One way to address this is for patients to report personality changes and memory changes. These are sent to a neuropsychologist and speech pathologist for evaluation, Francisco says.
“Older age puts you at greater risk — as is the case with many health complications, in general — but younger people are not excluded,” Seagly adds. “This notion that if you are young and you get the virus, you’ll be OK is a misconception.” Seagly has seen patients in their 20s with lingering cognitive impairment after they are transitioned from the intensive care unit to inpatient rehabilitation to home.
All Ages at Risk for Stroke
Younger people, as well as older populations, are at risk of strokes caused by COVID-19 — even if they lack other risk factors.2,3
People who have strokes typically also have underlying conditions, such as high blood pressure, high cholesterol, smoking habits, sleep apnea, and other things that affect their vascular system. “We’re seeing patients who don’t have these types of risk factors and are still having cerebral vascular incidents in the course of their COVID recovery trajectory,” Seagly says.
One recent study revealed neurological complications from COVID-19 are becoming more common and present in the form of encephalitis, meningitis, Guillain-Barré syndrome, and seizures.4 In another study, autopsies of COVID-19 patients revealed signs of mild-to-moderate hypoxia-associated changes, severe ischemic injury, and abundant microhemorrhages.5
Chinese researchers, studying 86 COVID-19 patients, reported 65% presented with at least one neurological symptom. Nearly one-quarter of patients had symptoms that included delirium, cerebrovascular diseases, or hypoxic-ischemic brain injury. Seven patients had a new stroke.6
“What people call the ‘COVID brain’ can manifest as overt neurological problems, similar to a stroke,” Francisco says. “One report I heard was they had patients who had COVID, but the symptoms were so mild they didn’t require hospitalization,” he says. “But, after a few weeks, they ended up in the emergency room with a stroke.”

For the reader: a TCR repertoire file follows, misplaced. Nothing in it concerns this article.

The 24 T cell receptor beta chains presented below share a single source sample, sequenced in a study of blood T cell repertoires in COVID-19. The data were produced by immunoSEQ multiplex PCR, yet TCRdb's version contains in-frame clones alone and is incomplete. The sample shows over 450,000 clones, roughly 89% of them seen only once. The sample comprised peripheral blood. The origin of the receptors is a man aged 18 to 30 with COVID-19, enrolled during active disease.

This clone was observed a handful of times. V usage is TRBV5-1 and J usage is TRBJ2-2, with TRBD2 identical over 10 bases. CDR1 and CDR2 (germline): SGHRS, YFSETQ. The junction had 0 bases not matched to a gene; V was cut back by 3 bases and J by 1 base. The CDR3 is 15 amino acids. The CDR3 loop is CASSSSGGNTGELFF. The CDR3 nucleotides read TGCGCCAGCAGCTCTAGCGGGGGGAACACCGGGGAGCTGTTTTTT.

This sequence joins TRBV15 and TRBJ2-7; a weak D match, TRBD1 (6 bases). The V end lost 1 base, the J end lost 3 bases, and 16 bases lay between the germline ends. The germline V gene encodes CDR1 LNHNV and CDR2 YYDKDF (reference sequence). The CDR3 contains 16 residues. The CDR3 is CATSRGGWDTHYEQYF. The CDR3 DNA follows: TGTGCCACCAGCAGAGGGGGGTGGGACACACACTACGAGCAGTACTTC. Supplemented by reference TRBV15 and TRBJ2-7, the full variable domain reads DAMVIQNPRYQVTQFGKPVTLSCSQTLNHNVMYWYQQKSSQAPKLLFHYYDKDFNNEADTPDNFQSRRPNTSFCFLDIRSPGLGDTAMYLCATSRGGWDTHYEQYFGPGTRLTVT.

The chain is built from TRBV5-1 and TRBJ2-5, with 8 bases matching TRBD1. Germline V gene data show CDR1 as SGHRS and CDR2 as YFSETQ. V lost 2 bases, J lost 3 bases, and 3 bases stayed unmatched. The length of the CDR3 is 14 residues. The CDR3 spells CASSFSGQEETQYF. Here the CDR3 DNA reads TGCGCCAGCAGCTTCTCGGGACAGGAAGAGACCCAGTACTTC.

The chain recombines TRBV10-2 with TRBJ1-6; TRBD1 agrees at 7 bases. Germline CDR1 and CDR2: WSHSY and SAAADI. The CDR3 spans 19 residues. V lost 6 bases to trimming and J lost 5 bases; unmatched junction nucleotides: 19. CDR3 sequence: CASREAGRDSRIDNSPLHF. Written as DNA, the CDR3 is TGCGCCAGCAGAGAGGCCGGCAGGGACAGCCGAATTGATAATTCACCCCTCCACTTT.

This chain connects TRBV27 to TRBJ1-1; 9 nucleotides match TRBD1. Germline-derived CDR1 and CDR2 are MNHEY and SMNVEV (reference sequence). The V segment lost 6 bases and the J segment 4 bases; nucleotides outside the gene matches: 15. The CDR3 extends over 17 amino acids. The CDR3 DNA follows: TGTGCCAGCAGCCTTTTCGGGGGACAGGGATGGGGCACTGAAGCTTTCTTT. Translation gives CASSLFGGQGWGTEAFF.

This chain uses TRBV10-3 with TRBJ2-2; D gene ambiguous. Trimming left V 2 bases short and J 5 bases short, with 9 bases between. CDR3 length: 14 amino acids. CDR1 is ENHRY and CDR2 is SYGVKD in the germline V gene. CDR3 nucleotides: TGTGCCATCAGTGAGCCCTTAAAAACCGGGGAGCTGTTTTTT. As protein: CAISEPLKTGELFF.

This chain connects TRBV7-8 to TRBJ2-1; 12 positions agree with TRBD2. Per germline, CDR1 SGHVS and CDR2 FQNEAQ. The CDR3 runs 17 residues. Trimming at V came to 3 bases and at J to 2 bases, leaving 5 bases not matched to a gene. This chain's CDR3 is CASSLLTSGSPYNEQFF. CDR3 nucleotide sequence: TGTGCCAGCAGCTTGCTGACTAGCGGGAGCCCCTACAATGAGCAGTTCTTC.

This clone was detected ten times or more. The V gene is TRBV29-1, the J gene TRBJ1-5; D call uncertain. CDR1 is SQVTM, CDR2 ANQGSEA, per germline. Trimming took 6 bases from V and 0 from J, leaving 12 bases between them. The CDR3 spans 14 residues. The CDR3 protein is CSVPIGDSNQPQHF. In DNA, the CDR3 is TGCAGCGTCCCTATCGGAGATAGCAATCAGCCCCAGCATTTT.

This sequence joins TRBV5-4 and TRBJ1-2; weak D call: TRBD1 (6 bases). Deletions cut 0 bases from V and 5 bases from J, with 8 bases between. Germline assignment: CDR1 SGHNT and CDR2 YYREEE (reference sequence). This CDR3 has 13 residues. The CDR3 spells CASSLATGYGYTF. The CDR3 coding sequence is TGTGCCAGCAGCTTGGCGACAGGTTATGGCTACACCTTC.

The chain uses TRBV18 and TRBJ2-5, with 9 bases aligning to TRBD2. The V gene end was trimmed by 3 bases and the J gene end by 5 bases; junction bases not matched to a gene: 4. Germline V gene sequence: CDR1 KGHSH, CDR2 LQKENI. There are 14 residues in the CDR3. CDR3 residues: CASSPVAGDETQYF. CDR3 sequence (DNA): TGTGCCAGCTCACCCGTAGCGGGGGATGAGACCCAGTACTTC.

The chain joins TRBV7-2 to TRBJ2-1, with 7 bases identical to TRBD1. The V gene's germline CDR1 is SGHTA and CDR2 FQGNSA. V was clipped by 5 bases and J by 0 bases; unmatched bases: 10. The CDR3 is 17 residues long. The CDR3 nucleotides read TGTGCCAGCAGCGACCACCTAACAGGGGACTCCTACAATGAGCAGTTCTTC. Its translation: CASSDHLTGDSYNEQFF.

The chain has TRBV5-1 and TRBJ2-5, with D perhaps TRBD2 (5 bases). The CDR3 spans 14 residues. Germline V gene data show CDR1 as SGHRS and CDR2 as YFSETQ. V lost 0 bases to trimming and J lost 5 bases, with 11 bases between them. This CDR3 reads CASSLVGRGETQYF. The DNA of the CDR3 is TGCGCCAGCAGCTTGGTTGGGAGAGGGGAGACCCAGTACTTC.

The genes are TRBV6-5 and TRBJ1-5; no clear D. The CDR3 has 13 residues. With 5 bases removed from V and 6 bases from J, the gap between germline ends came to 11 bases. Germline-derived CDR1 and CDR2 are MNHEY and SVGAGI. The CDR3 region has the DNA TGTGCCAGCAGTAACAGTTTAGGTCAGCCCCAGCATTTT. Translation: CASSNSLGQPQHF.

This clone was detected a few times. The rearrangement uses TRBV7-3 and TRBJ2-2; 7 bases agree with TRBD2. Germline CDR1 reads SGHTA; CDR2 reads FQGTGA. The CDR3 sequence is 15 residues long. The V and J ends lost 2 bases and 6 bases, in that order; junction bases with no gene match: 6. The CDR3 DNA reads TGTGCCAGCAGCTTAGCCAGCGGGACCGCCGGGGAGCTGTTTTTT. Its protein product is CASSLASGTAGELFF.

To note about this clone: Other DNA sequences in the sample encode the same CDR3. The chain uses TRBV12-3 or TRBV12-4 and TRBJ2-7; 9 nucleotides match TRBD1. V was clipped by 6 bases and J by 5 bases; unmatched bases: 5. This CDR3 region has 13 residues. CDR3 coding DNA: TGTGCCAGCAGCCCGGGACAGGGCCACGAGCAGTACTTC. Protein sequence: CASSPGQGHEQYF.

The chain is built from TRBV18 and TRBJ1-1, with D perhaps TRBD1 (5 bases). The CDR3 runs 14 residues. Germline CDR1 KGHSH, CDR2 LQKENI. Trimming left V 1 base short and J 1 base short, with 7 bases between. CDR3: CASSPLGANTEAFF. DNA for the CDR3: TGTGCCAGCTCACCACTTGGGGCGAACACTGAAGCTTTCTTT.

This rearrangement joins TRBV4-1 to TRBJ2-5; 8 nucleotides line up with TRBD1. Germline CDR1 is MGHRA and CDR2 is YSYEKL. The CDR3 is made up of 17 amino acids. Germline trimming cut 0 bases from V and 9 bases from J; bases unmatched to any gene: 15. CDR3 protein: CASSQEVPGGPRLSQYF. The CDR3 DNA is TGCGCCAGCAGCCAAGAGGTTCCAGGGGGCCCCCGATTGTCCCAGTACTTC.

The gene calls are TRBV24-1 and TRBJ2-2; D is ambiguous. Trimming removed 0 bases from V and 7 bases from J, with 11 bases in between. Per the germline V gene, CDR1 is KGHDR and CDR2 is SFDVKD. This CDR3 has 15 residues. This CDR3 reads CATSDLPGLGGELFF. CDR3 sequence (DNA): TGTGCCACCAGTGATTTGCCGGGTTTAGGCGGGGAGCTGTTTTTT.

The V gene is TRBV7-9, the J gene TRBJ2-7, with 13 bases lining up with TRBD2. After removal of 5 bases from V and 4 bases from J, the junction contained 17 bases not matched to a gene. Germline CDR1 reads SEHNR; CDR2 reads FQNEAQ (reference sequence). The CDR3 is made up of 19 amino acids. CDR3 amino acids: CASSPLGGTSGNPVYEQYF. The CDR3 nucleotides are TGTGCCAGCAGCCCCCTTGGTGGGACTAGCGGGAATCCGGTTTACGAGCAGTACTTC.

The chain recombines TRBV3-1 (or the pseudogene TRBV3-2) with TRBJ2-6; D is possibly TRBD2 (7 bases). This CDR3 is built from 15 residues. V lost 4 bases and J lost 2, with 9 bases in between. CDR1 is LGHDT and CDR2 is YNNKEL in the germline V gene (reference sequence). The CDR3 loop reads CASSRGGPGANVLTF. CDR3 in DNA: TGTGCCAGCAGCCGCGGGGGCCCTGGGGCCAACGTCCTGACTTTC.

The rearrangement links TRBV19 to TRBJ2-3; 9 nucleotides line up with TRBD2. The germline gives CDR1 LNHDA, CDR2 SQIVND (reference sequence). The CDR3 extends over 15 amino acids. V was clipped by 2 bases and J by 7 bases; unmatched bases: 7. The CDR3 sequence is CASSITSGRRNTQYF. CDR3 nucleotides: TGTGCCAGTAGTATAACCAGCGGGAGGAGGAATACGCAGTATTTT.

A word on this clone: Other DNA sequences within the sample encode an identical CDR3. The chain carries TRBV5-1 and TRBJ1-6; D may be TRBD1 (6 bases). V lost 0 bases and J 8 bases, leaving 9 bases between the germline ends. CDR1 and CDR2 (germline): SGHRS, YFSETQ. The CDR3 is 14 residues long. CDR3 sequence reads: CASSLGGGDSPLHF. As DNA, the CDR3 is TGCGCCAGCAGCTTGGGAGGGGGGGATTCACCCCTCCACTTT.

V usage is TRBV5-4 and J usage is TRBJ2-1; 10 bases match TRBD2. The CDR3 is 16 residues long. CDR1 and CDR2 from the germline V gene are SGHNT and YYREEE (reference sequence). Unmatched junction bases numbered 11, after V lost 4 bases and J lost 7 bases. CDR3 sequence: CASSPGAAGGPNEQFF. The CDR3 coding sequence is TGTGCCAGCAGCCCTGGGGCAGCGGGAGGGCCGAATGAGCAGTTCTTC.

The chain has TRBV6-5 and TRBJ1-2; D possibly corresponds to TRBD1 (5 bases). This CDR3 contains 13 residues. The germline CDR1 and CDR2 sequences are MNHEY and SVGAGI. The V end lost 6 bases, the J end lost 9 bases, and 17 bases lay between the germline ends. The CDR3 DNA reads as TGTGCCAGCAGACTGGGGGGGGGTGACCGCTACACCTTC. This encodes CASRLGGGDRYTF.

These patients often were in their 30s or 40s and not at high risk of experiencing a stroke, so their condition was attributed to an inflammatory response from COVID-19, he adds.
Other people might not have a stroke, but they experience changes in their memories and report they do not feel like the same person as pre-COVID-19.
“‘It’s like having a veil over my head,’ one patient said,” Francisco recalls.
“I’m hoping through our rehab interventions, we can facilitate recovery so loss from work will be minimized,” he adds. “Imagine the psychological impact of a high performer who develops COVID and is not able to resume his or her prior activities. Imagine how devastating it is for that person.”
- Emery G. Brain problems can linger months after ICU stay. Reuters, Oct. 3, 2013. https://www.reuters.com/article/us-health-brain-icu/brain-problems-can-linger-months-after-icu-stay-idUSBRE9920UR20131003
- Kolikonda MK, Jandrasupalli KK, Lippmann S. Association of coronavirus disease 2019 and stroke: A rising concern. Neuroepidemiology 2020:Aug 13;1-5. doi: 10.1159/000510134. [Online ahead of print].
- Ntaios G, Michel P, Georgiopoulos G, et al. Characteristics and outcomes in patients with COVID-19 and acute ischemic stroke: The Global COVID-19 Stroke Registry. Stroke 2020;51:e254-e258.
- Janjua T, Moscote-Salazar LR. Acute cerebellar strokes with anoxic brain injury after a cardiopulmonary arrest in SARS-CoV-2 patient. Act Med Indones 2020;52:177-178.
- Kantonen J, Mahzabin S, Mayranpaa MI, et al. Neuropathologic features of four autopsied COVID-19 patients. Brain Pathol 2020; doi.org/10.1111/bpa.12889. [Online ahead of print].
- Fan S, Xiao M, Han F, et al. Neurological manifestations in critically ill patients with COVID-19: A retrospective study. Front Neurol 2020;11:806.